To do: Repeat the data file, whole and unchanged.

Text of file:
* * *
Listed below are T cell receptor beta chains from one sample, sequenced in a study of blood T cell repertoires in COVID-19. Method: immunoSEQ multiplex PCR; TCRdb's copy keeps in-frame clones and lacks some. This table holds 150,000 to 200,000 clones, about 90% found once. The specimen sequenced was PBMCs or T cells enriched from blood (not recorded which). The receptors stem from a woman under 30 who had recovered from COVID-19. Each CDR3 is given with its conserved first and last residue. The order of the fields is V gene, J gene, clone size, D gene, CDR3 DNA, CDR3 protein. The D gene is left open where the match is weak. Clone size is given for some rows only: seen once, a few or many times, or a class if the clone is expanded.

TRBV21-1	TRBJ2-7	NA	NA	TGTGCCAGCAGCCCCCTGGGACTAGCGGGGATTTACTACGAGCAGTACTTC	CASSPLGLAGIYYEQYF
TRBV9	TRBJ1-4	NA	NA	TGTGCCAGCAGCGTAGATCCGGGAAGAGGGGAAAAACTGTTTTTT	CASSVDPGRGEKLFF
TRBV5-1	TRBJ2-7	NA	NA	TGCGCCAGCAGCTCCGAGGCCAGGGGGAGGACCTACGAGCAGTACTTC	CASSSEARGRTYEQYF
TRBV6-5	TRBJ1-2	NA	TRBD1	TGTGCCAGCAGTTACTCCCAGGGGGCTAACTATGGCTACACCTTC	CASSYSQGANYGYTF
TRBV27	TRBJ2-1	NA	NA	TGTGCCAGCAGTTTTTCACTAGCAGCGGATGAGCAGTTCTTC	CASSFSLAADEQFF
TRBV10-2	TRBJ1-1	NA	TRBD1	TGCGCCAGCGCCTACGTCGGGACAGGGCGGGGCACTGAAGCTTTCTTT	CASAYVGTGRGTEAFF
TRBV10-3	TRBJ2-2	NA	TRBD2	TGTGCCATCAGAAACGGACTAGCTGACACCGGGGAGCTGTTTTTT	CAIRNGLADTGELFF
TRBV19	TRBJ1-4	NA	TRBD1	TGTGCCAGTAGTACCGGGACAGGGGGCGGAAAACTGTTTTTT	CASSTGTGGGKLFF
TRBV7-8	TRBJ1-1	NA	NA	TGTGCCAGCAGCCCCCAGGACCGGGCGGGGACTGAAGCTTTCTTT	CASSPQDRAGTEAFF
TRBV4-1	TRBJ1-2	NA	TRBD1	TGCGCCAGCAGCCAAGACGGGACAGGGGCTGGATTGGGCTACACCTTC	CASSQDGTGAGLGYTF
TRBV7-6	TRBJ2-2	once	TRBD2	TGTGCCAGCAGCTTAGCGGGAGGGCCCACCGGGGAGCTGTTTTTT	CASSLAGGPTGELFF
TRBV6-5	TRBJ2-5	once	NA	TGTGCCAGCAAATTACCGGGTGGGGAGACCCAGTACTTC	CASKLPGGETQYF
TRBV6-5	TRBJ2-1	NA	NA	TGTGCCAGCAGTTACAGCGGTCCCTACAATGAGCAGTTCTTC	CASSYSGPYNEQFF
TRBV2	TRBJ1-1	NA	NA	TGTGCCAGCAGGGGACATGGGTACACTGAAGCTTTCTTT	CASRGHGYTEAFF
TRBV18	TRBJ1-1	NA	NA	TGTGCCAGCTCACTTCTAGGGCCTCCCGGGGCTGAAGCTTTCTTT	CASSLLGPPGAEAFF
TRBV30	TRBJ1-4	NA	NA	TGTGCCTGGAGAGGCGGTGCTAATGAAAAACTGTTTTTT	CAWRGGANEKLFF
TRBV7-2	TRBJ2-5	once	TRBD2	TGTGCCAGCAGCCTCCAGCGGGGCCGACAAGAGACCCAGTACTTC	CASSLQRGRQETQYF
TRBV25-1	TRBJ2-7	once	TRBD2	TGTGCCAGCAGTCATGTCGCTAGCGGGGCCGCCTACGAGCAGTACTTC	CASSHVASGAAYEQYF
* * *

Listed below are T cell receptor beta chains from one sample, sequenced in a study of blood T cell repertoires in COVID-19. Method: immunoSEQ multiplex PCR; TCRdb's copy keeps in-frame clones and lacks some. This table holds 150,000 to 200,000 clones, about 90% found once. The specimen sequenced was PBMCs or T cells enriched from blood (not recorded which). The receptors stem from a woman under 30 who had recovered from COVID-19. Each CDR3 is given with its conserved first and last residue. The order of the fields is V gene, J gene, clone size, D gene, CDR3 DNA, CDR3 protein. The D gene is left open where the match is weak. Clone size is given for some rows only: seen once, a few or many times, or a class if the clone is expanded.

TRBV21-1	TRBJ2-7	NA	NA	TGTGCCAGCAGCCCCCTGGGACTAGCGGGGATTTACTACGAGCAGTACTTC	CASSPLGLAGIYYEQYF
TRBV9	TRBJ1-4	NA	NA	TGTGCCAGCAGCGTAGATCCGGGAAGAGGGGAAAAACTGTTTTTT	CASSVDPGRGEKLFF
TRBV5-1	TRBJ2-7	NA	NA	TGCGCCAGCAGCTCCGAGGCCAGGGGGAGGACCTACGAGCAGTACTTC	CASSSEARGRTYEQYF
TRBV6-5	TRBJ1-2	NA	TRBD1	TGTGCCAGCAGTTACTCCCAGGGGGCTAACTATGGCTACACCTTC	CASSYSQGANYGYTF
TRBV27	TRBJ2-1	NA	NA	TGTGCCAGCAGTTTTTCACTAGCAGCGGATGAGCAGTTCTTC	CASSFSLAADEQFF
TRBV10-2	TRBJ1-1	NA	TRBD1	TGCGCCAGCGCCTACGTCGGGACAGGGCGGGGCACTGAAGCTTTCTTT	CASAYVGTGRGTEAFF
TRBV10-3	TRBJ2-2	NA	TRBD2	TGTGCCATCAGAAACGGACTAGCTGACACCGGGGAGCTGTTTTTT	CAIRNGLADTGELFF
TRBV19	TRBJ1-4	NA	TRBD1	TGTGCCAGTAGTACCGGGACAGGGGGCGGAAAACTGTTTTTT	CASSTGTGGGKLFF
TRBV7-8	TRBJ1-1	NA	NA	TGTGCCAGCAGCCCCCAGGACCGGGCGGGGACTGAAGCTTTCTTT	CASSPQDRAGTEAFF
TRBV4-1	TRBJ1-2	NA	TRBD1	TGCGCCAGCAGCCAAGACGGGACAGGGGCTGGATTGGGCTACACCTTC	CASSQDGTGAGLGYTF
TRBV7-6	TRBJ2-2	once	TRBD2	TGTGCCAGCAGCTTAGCGGGAGGGCCCACCGGGGAGCTGTTTTTT	CASSLAGGPTGELFF
TRBV6-5	TRBJ2-5	once	NA	TGTGCCAGCAAATTACCGGGTGGGGAGACCCAGTACTTC	CASKLPGGETQYF
TRBV6-5	TRBJ2-1	NA	NA	TGTGCCAGCAGTTACAGCGGTCCCTACAATGAGCAGTTCTTC	CASSYSGPYNEQFF
TRBV2	TRBJ1-1	NA	NA	TGTGCCAGCAGGGGACATGGGTACACTGAAGCTTTCTTT	CASRGHGYTEAFF
TRBV18	TRBJ1-1	NA	NA	TGTGCCAGCTCACTTCTAGGGCCTCCCGGGGCTGAAGCTTTCTTT	CASSLLGPPGAEAFF
TRBV30	TRBJ1-4	NA	NA	TGTGCCTGGAGAGGCGGTGCTAATGAAAAACTGTTTTTT	CAWRGGANEKLFF
TRBV7-2	TRBJ2-5	once	TRBD2	TGTGCCAGCAGCCTCCAGCGGGGCCGACAAGAGACCCAGTACTTC	CASSLQRGRQETQYF
TRBV25-1	TRBJ2-7	once	TRBD2	TGTGCCAGCAGTCATGTCGCTAGCGGGGCCGCCTACGAGCAGTACTTC	CASSHVASGAAYEQYF